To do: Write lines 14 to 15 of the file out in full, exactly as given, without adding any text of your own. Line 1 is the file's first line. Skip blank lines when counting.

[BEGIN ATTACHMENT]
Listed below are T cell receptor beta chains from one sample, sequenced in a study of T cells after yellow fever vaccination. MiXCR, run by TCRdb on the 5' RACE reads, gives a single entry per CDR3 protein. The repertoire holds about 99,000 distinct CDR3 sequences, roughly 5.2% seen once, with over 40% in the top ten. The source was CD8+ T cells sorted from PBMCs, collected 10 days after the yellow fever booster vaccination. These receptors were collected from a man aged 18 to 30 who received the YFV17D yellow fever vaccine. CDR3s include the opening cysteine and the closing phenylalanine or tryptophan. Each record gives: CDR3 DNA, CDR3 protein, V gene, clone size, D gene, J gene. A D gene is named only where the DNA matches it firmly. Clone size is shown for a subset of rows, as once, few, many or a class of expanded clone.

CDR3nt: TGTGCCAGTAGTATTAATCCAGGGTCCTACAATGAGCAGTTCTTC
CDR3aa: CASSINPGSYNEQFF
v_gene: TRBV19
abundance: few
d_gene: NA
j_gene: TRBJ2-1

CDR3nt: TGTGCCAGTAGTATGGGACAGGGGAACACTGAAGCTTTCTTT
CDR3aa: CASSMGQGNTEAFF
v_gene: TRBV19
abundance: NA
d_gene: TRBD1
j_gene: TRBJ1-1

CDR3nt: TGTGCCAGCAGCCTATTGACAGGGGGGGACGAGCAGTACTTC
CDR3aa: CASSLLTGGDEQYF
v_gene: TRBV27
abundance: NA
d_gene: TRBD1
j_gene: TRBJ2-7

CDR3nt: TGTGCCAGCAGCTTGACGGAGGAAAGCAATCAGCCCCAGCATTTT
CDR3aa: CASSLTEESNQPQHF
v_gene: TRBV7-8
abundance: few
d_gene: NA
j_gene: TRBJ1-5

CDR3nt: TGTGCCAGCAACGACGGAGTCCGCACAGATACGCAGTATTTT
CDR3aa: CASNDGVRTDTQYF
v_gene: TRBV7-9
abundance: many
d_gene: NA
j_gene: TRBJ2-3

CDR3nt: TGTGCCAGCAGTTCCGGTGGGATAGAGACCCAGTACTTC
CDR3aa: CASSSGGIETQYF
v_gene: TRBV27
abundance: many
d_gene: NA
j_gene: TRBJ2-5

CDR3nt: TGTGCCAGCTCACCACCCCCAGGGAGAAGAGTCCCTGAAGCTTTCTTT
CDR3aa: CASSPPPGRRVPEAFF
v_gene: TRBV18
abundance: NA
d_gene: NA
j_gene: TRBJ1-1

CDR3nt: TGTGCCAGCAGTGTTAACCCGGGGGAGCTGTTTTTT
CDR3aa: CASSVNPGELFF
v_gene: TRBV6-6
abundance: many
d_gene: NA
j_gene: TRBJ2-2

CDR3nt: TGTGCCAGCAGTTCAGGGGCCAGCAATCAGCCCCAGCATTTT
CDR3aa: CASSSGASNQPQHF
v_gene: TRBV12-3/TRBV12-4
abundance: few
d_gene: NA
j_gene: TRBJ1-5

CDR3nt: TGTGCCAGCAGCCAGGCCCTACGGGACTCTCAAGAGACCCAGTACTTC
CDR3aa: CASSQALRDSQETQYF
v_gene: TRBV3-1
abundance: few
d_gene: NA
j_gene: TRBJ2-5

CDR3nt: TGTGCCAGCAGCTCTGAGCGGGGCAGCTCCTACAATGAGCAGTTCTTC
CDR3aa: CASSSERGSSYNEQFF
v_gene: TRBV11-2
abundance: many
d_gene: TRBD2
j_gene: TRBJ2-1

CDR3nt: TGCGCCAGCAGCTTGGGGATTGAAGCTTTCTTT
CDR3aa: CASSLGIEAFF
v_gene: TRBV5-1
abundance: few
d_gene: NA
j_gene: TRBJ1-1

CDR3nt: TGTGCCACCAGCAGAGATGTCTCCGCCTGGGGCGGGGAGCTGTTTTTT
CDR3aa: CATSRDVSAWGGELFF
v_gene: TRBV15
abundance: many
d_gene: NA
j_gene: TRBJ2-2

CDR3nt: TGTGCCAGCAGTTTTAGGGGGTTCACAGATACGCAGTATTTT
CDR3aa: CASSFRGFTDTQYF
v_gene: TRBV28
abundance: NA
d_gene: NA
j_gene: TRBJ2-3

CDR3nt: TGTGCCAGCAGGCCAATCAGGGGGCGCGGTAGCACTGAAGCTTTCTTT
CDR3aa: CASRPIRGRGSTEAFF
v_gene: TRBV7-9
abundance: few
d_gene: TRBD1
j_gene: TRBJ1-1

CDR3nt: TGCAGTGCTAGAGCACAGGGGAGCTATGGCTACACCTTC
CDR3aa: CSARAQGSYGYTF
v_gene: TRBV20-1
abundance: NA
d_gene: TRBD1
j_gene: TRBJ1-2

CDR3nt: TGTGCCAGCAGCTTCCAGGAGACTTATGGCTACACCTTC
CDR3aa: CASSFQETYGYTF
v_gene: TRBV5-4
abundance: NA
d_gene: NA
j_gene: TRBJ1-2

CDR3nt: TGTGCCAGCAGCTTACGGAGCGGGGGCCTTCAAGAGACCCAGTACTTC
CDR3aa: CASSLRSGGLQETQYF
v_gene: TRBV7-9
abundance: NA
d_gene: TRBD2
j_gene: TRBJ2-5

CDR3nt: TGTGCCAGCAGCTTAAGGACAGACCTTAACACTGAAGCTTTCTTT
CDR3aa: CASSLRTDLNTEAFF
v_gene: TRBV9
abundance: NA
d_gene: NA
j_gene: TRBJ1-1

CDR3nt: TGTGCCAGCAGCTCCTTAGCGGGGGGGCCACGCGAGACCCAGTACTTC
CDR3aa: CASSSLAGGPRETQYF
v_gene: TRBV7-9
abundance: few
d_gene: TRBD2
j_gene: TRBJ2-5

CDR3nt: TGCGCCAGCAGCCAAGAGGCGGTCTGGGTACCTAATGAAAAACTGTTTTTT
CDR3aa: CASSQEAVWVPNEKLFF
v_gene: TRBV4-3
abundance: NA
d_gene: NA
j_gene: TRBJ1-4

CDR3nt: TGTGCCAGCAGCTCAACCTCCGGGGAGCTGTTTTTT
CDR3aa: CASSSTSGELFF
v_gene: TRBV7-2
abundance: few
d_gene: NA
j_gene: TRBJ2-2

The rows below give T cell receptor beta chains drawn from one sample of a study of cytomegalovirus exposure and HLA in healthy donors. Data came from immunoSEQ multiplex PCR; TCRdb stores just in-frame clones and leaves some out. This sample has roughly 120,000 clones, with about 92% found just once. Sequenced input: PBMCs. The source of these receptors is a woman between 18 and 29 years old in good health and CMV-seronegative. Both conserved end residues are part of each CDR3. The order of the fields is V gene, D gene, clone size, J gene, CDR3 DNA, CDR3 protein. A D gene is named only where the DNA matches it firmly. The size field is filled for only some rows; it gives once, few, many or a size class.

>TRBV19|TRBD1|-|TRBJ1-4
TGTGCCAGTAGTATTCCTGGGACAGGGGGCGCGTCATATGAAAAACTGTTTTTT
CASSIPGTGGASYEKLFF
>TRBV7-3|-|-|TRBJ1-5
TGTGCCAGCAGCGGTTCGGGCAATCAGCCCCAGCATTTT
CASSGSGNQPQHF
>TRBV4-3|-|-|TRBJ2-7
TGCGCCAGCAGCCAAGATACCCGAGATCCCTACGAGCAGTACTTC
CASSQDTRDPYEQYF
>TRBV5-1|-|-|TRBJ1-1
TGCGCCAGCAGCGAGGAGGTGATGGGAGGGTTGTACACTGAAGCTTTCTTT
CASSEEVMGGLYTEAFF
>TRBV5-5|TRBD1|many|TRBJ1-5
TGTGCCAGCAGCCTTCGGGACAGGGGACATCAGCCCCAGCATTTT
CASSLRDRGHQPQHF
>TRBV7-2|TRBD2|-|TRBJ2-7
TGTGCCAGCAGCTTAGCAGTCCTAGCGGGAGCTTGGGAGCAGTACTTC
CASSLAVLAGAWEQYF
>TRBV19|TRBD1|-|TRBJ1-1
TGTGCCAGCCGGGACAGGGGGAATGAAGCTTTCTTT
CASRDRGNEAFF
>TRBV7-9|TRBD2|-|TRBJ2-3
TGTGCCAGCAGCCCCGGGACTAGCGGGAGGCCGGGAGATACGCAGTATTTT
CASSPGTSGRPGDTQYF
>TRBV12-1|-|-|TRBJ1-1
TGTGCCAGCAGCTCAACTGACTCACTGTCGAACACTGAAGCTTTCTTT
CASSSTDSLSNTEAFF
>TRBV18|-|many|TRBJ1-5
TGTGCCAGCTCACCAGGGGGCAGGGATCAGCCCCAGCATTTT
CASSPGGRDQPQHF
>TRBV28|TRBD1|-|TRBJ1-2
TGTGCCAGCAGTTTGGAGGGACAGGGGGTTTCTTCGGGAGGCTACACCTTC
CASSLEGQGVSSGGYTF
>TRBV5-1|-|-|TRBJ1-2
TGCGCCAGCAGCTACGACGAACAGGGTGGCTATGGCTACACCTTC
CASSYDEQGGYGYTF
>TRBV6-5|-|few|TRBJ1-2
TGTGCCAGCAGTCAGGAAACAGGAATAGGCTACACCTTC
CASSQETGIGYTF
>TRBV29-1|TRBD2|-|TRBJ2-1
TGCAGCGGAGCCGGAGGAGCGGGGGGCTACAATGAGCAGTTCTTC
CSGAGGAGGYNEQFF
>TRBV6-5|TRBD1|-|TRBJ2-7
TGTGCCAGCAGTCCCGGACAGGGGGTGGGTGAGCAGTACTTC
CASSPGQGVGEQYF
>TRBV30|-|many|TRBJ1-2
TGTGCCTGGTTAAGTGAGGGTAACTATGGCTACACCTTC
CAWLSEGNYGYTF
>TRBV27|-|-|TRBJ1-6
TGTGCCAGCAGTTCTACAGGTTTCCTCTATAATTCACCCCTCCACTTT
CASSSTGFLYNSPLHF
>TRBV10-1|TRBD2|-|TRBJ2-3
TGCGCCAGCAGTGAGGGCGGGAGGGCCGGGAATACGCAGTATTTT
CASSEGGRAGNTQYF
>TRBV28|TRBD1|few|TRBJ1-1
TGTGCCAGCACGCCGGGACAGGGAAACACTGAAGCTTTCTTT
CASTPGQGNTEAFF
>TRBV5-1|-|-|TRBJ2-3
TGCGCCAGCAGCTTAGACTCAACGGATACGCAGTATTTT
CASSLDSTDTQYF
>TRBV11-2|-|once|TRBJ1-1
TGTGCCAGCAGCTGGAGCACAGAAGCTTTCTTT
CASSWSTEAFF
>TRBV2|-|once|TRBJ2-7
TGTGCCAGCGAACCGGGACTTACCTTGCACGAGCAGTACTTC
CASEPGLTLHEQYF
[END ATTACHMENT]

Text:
CDR3nt: TGTGCCAGCAGCCTATTGACAGGGGGGGACGAGCAGTACTTC
CDR3aa: CASSLLTGGDEQYF